That sounds good. Hey - I think I need 14.5 points if we are going to get on October 3rd!

    What do you say?
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  • Beanie-BeanBeanie-Bean Posts: 3,092
    Mike,

    If you guys want some fajitas tonight, I'm cooking some :)
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  • Eager EggerEager Egger Posts: 236
    Hi RRP. My gasket is still in perfect shape. It was the second generation where the silicone was applied separately. My set up is inverted plate setter, drip pan with the grill on it. Good to hear from you.
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  • Eager EggerEager Egger Posts: 236
    Thanks Mike, I think we have enough for tonight though. Everyone is bringing something. Linda and I want to have you guys over for ribs some day when it is convenient.
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  • Car Wash MikeCar Wash Mike Posts: 11,244
    Dave,
    I will give you 6. We have no QB. Stupid Tampa Bay. It is a long ways away, but I might be competeing at The Royal that day.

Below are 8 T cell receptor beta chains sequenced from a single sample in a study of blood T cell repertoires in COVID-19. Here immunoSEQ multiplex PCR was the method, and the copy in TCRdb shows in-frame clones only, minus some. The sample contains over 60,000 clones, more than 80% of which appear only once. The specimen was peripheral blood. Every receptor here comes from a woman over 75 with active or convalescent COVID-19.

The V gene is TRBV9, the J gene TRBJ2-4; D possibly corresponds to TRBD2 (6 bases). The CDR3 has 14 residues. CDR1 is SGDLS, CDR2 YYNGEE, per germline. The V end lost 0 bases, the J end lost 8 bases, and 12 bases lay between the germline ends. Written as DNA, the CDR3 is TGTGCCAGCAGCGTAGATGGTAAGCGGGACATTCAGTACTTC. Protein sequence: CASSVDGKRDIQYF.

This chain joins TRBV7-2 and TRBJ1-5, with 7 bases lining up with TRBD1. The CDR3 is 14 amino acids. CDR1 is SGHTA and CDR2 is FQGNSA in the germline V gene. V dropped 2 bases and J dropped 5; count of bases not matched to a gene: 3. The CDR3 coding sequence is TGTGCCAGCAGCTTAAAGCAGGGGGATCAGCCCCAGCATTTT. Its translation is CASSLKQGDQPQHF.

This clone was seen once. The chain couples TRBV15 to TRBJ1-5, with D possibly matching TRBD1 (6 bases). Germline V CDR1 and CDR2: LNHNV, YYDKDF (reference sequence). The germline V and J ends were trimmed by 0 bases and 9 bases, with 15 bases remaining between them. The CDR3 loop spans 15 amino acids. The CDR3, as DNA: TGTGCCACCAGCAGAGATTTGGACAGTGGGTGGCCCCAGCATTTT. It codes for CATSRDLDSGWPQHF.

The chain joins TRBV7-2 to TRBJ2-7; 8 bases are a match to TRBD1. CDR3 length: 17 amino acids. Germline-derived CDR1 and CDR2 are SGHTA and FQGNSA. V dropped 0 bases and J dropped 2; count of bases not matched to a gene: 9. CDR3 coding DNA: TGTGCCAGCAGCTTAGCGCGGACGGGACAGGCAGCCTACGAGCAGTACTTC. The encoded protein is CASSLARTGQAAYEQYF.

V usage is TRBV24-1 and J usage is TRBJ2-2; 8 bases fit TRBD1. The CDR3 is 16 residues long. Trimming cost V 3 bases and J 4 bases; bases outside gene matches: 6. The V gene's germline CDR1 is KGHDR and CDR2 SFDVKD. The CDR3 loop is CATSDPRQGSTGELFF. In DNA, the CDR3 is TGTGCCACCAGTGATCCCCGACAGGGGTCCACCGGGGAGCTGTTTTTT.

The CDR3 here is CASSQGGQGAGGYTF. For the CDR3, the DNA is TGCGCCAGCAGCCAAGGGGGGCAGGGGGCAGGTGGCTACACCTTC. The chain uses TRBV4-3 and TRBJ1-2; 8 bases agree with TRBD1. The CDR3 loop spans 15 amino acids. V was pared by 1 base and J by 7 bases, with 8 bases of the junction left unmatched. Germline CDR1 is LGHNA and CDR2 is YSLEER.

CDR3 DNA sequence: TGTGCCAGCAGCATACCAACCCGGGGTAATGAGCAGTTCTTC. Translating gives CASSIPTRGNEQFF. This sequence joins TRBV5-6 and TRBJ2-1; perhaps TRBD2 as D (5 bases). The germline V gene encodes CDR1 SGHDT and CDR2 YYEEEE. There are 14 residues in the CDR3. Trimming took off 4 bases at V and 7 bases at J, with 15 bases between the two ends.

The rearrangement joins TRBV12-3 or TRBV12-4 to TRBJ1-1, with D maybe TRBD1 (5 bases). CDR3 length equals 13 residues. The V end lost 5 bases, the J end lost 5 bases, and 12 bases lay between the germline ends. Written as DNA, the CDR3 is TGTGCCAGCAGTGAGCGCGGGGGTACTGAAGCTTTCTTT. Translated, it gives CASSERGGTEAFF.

Mike
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  • mdeversmdevers Posts: 20
    pls explain the meat plateau. never heard of that. thx, Mike
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  • Spring ChickenSpring Chicken Posts: 9,677
    When you are cooking briskets or butts using the low and slow method the cooking process will reach a point where it starts to break down the connective tissue and collegen. This could take up to a few hours depending on the size of your meat and other variables. During this time you meat's internal temperature will remain in this plateau (usually around 160 degrees) and may even drop a few degrees. Then it will start to climb again toward your desired temperature goal.

    Those who like to wrap their meat in foil will use this period for that purpose, sometimes for only one or two hours and then continue on without the foil. I keep the foil on for about an hour and then open it but do not remove it and continue cooking. This method works well for me but is not the traditional method preferred by many.

    I have just been advised by my remote thermometer that I have two butts that are starting to climb once again after being in the plateau for the past five hours. I'm betting those two butts will be ready to pull off the Egg in about two hours. There are two more on there that will take a bit longer.

    Hope this helps.

    Spring "Kicking Butts" Chicken